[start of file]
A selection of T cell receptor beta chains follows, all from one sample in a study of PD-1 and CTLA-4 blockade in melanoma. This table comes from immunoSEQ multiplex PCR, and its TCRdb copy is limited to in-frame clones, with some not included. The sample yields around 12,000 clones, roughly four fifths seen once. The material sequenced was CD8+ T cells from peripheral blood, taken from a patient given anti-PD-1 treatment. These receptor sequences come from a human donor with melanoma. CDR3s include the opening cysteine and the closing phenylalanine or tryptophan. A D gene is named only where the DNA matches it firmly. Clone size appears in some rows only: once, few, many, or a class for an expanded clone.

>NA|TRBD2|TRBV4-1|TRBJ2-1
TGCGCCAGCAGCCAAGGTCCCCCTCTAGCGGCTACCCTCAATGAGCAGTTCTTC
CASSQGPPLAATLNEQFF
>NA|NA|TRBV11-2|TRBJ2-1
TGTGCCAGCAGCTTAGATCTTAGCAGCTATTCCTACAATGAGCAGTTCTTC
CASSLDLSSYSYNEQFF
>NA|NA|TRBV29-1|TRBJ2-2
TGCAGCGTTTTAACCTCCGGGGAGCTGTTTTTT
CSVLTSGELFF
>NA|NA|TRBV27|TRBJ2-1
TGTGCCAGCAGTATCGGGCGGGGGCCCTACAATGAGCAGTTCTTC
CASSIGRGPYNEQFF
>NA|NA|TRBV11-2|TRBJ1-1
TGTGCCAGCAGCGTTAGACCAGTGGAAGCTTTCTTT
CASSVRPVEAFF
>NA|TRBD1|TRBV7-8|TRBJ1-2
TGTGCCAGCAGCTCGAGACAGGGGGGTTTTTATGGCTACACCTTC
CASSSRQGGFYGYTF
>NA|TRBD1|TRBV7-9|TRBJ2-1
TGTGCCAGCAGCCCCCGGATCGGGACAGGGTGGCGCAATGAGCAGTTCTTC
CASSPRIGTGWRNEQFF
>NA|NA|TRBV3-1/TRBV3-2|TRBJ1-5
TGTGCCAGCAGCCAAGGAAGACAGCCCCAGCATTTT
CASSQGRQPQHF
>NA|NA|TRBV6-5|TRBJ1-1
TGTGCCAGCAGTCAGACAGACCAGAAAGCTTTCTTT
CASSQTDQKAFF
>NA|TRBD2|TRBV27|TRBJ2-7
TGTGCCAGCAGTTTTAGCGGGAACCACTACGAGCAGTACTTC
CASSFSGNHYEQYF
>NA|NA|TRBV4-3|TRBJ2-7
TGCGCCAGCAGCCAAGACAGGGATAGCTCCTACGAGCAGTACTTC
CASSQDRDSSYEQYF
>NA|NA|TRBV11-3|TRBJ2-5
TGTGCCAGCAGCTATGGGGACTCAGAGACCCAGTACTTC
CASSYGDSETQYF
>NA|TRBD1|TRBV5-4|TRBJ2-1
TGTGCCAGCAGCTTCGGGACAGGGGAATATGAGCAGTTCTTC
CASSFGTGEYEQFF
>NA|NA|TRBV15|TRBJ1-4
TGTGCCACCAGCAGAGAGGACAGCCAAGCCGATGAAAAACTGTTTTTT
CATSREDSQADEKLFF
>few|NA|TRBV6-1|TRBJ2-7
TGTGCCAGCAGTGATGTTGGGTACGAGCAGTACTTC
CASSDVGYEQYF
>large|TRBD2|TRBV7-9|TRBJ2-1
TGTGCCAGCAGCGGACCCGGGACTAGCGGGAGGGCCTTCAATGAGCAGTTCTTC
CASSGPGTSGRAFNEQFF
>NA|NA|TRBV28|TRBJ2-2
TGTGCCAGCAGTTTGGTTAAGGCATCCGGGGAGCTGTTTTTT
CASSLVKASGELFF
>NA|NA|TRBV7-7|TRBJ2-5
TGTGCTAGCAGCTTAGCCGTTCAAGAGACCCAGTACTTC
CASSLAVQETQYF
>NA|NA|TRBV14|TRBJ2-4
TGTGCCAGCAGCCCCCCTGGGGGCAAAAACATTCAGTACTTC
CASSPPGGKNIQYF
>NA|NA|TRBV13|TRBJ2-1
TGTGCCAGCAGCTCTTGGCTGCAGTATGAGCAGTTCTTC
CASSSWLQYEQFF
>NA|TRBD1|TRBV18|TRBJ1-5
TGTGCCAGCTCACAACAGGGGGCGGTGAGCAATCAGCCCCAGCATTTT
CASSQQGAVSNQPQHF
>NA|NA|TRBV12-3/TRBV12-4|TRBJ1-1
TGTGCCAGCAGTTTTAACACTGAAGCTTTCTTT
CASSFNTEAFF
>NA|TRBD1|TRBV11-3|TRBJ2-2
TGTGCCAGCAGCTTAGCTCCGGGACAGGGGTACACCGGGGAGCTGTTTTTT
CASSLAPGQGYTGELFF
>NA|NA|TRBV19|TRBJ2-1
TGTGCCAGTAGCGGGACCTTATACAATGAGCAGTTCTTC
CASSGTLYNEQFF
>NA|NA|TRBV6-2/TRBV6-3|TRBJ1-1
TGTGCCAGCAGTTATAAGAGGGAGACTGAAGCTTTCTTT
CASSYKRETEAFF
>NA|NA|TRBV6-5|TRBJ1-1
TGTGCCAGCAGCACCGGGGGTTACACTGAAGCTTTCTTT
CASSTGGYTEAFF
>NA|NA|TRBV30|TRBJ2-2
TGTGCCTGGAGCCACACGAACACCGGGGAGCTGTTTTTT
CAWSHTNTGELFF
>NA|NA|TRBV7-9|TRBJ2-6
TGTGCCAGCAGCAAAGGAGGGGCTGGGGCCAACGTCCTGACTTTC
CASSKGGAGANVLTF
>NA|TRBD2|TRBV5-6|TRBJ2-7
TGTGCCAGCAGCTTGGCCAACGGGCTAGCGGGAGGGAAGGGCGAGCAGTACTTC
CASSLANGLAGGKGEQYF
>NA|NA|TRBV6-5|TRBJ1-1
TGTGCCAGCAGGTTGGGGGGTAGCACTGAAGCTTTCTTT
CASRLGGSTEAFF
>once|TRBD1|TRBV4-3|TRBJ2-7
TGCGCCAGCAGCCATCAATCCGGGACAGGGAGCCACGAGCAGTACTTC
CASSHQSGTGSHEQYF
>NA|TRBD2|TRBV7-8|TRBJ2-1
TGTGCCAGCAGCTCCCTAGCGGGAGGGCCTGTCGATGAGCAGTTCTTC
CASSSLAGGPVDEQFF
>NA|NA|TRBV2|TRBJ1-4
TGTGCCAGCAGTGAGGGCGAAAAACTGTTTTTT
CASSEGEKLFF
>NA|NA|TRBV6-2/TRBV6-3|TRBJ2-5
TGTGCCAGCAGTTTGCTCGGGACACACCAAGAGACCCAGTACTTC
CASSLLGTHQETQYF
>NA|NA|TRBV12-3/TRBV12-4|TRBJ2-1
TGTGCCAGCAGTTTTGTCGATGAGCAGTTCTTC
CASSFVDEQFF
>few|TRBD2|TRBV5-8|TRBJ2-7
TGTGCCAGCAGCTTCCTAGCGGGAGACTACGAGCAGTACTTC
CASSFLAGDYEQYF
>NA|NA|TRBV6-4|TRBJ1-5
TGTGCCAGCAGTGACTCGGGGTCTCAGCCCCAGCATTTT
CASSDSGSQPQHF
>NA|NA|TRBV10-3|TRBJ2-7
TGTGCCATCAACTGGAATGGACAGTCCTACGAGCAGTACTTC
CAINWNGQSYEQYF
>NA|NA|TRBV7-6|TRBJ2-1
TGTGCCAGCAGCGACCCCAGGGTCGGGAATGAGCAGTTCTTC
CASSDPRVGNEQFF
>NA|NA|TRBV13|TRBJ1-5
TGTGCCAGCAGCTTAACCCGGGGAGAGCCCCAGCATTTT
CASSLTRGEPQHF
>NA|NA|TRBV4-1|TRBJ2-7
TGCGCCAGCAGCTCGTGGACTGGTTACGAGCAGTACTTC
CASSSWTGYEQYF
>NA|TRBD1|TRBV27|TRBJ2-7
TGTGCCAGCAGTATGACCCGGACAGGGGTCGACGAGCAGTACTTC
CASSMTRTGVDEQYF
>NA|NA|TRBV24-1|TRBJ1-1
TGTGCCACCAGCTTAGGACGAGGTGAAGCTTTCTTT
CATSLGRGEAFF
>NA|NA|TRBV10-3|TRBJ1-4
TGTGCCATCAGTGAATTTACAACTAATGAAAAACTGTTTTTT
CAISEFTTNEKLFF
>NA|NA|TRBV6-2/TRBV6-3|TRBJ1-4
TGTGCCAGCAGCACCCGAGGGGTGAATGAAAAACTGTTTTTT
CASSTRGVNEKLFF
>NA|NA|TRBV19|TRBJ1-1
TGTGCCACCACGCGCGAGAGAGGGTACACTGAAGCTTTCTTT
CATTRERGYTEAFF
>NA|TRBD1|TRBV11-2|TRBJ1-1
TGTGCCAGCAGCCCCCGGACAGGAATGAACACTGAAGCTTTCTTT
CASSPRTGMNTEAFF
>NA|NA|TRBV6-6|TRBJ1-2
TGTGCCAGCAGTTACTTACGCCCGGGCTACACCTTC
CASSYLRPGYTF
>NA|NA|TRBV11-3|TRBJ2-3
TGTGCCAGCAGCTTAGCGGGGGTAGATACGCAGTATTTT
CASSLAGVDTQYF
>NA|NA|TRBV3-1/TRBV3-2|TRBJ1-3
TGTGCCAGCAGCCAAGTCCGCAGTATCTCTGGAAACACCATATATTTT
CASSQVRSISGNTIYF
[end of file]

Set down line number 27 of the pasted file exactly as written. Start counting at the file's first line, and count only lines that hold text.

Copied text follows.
TGTGCCAGCAGTCAGACAGACCAGAAAGCTTTCTTT